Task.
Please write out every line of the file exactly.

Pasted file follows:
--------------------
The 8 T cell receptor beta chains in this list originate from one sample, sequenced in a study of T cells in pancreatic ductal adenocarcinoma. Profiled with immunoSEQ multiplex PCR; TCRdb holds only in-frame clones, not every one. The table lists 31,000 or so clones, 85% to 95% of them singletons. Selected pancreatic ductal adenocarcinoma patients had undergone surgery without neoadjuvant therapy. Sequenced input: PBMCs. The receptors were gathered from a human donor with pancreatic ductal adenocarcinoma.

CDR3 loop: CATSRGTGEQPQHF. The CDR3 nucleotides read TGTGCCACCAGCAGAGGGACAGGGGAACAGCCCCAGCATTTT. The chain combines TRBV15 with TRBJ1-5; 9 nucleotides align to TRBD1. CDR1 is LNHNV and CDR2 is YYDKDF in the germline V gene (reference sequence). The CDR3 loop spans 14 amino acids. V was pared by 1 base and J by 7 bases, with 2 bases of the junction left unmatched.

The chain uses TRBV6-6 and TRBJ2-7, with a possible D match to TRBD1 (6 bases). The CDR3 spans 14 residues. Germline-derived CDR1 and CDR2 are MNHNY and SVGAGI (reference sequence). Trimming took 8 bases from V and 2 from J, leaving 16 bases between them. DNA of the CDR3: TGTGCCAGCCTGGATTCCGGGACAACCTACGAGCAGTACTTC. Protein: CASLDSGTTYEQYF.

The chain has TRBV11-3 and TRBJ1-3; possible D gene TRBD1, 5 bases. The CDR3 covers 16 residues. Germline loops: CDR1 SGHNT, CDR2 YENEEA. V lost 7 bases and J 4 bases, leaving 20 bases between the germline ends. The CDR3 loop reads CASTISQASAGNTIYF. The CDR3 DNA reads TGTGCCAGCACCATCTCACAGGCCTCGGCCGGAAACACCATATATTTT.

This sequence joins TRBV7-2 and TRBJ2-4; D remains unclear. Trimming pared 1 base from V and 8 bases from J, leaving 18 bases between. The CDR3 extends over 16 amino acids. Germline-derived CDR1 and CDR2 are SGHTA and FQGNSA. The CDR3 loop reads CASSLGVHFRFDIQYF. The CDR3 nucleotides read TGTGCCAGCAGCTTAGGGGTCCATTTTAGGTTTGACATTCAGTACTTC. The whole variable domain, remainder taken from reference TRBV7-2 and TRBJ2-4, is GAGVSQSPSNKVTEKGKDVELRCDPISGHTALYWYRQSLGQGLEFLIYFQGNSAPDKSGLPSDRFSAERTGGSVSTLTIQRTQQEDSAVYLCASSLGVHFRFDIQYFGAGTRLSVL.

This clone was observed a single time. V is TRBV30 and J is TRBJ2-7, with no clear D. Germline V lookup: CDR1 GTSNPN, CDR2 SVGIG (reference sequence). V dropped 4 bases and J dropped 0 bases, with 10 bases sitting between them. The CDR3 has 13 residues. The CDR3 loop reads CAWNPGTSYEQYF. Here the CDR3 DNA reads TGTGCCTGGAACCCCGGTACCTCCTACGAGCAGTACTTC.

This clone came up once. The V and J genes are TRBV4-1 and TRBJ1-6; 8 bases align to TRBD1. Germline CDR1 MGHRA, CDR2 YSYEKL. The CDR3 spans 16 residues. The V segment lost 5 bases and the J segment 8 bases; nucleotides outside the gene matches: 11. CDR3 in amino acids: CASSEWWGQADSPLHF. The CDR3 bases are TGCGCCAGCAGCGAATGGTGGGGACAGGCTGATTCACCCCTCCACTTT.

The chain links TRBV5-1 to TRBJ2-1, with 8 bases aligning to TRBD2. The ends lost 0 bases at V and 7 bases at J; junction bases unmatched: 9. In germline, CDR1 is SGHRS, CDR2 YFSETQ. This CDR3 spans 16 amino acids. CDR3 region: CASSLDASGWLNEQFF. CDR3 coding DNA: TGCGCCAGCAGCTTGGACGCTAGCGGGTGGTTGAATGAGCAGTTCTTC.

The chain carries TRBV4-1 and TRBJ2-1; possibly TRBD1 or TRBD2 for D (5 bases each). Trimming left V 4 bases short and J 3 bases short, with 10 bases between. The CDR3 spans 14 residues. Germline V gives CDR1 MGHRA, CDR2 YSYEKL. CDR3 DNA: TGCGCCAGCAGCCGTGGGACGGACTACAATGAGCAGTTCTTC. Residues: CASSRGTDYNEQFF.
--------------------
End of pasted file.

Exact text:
The 8 T cell receptor beta chains in this list originate from one sample, sequenced in a study of T cells in pancreatic ductal adenocarcinoma. Profiled with immunoSEQ multiplex PCR; TCRdb holds only in-frame clones, not every one. The table lists 31,000 or so clones, 85% to 95% of them singletons. Selected pancreatic ductal adenocarcinoma patients had undergone surgery without neoadjuvant therapy. Sequenced input: PBMCs. The receptors were gathered from a human donor with pancreatic ductal adenocarcinoma.

CDR3 loop: CATSRGTGEQPQHF. The CDR3 nucleotides read TGTGCCACCAGCAGAGGGACAGGGGAACAGCCCCAGCATTTT. The chain combines TRBV15 with TRBJ1-5; 9 nucleotides align to TRBD1. CDR1 is LNHNV and CDR2 is YYDKDF in the germline V gene (reference sequence). The CDR3 loop spans 14 amino acids. V was pared by 1 base and J by 7 bases, with 2 bases of the junction left unmatched.

The chain uses TRBV6-6 and TRBJ2-7, with a possible D match to TRBD1 (6 bases). The CDR3 spans 14 residues. Germline-derived CDR1 and CDR2 are MNHNY and SVGAGI (reference sequence). Trimming took 8 bases from V and 2 from J, leaving 16 bases between them. DNA of the CDR3: TGTGCCAGCCTGGATTCCGGGACAACCTACGAGCAGTACTTC. Protein: CASLDSGTTYEQYF.

The chain has TRBV11-3 and TRBJ1-3; possible D gene TRBD1, 5 bases. The CDR3 covers 16 residues. Germline loops: CDR1 SGHNT, CDR2 YENEEA. V lost 7 bases and J 4 bases, leaving 20 bases between the germline ends. The CDR3 loop reads CASTISQASAGNTIYF. The CDR3 DNA reads TGTGCCAGCACCATCTCACAGGCCTCGGCCGGAAACACCATATATTTT.

This sequence joins TRBV7-2 and TRBJ2-4; D remains unclear. Trimming pared 1 base from V and 8 bases from J, leaving 18 bases between. The CDR3 extends over 16 amino acids. Germline-derived CDR1 and CDR2 are SGHTA and FQGNSA. The CDR3 loop reads CASSLGVHFRFDIQYF. The CDR3 nucleotides read TGTGCCAGCAGCTTAGGGGTCCATTTTAGGTTTGACATTCAGTACTTC. The whole variable domain, remainder taken from reference TRBV7-2 and TRBJ2-4, is GAGVSQSPSNKVTEKGKDVELRCDPISGHTALYWYRQSLGQGLEFLIYFQGNSAPDKSGLPSDRFSAERTGGSVSTLTIQRTQQEDSAVYLCASSLGVHFRFDIQYFGAGTRLSVL.

This clone was observed a single time. V is TRBV30 and J is TRBJ2-7, with no clear D. Germline V lookup: CDR1 GTSNPN, CDR2 SVGIG (reference sequence). V dropped 4 bases and J dropped 0 bases, with 10 bases sitting between them. The CDR3 has 13 residues. The CDR3 loop reads CAWNPGTSYEQYF. Here the CDR3 DNA reads TGTGCCTGGAACCCCGGTACCTCCTACGAGCAGTACTTC.

This clone came up once. The V and J genes are TRBV4-1 and TRBJ1-6; 8 bases align to TRBD1. Germline CDR1 MGHRA, CDR2 YSYEKL. The CDR3 spans 16 residues. The V segment lost 5 bases and the J segment 8 bases; nucleotides outside the gene matches: 11. CDR3 in amino acids: CASSEWWGQADSPLHF. The CDR3 bases are TGCGCCAGCAGCGAATGGTGGGGACAGGCTGATTCACCCCTCCACTTT.

The chain links TRBV5-1 to TRBJ2-1, with 8 bases aligning to TRBD2. The ends lost 0 bases at V and 7 bases at J; junction bases unmatched: 9. In germline, CDR1 is SGHRS, CDR2 YFSETQ. This CDR3 spans 16 amino acids. CDR3 region: CASSLDASGWLNEQFF. CDR3 coding DNA: TGCGCCAGCAGCTTGGACGCTAGCGGGTGGTTGAATGAGCAGTTCTTC.

The chain carries TRBV4-1 and TRBJ2-1; possibly TRBD1 or TRBD2 for D (5 bases each). Trimming left V 4 bases short and J 3 bases short, with 10 bases between. The CDR3 spans 14 residues. Germline V gives CDR1 MGHRA, CDR2 YSYEKL. CDR3 DNA: TGCGCCAGCAGCCGTGGGACGGACTACAATGAGCAGTTCTTC. Residues: CASSRGTDYNEQFF.